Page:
The 30-year-old had to bide his time during the early stages of his international career, as Dwayne Peel kept a firm hold on the starting scrum-half role, but Warren Gatland's arrival as head coach tipped the scale in Phillips' favour, and the 6ft 3in half-back has made the number nine shirt his own since.
Williams has acted as understudy to Phillips throughout this Six Nations campaign, and has heaped praise on his colleague, saying: "It is a huge credit to him to become the most-capped scrum-half that Wales has ever had. He is such an important player, such an experienced player and he brings a real physical edge to the game."
The 2009 Lions Test scrum-half is in line to win his 77th Wales cap in Saturday's titanic tussle with Grand Slam chasing England, overtaking the mark of 76 he currently shares with Sale number nine Peel.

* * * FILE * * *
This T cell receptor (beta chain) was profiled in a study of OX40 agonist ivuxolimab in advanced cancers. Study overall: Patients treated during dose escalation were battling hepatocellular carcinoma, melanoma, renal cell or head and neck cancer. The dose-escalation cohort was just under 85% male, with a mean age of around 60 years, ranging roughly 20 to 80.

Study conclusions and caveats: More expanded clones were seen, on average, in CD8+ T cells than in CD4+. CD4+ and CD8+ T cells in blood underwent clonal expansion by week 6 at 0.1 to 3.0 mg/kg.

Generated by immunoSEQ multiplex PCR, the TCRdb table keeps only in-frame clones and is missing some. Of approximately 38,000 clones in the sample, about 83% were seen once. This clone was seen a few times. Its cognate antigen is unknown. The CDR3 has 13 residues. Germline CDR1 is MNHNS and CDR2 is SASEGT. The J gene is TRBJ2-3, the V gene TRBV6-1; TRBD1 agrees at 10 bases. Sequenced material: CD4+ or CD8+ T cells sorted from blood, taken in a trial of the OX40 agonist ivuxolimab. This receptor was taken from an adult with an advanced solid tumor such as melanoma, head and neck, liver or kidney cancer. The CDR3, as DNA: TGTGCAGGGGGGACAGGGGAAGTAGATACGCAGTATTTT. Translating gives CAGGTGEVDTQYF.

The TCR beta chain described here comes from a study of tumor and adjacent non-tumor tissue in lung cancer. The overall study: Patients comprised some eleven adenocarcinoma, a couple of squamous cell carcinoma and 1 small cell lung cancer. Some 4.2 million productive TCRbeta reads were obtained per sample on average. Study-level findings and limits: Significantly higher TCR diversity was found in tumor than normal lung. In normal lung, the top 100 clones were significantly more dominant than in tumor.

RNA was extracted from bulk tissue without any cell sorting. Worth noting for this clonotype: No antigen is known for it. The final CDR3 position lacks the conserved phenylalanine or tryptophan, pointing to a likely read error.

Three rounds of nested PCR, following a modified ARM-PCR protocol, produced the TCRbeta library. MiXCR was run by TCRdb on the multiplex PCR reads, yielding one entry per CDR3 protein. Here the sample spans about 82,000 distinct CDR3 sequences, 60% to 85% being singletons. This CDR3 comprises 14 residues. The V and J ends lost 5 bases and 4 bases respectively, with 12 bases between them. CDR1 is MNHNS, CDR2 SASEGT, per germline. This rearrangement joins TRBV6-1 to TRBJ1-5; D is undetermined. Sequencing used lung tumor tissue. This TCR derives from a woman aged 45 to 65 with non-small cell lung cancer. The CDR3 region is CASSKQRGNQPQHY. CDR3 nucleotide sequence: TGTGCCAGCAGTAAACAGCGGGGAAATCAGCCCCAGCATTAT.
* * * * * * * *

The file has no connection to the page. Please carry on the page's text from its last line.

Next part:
Williams added: "You can tell that all the boys in the squad have a lot of respect for him. He is a very good player. He likes to put tempo on the game, he is an attacking threat and he is very good defensively.
"He is one of the best scrum-halves in the world defensively, he is a very strong presence on the field and it is a great achievement for him. He fully deserves it."
Williams has yet to play against England, having been an unused replacement when Wales clinched the Triple Crown at Twickenham last season, but his father Brynmor was part of the Welsh side that beat England 21-19 at Cardiff Arms Park in 1981.
The elder Williams was key in securing Wales' win that day as his dummy was enough to draw Clive Woodward offside and set up Steve Fenwick's decisive penalty, and Cardiff Blues' half-back Lloyd has a keen sense of just how intense the rivalry between the two nations is.
"I'm pretty sure my dad sat me down to watch a video of it when I was a kid," said Williams. "From a young age you are always aware of the rivalry with the English.
"It will be more evident than ever this Saturday as the championship is riding on it and it is a massive occasion."
- Sports & Recreation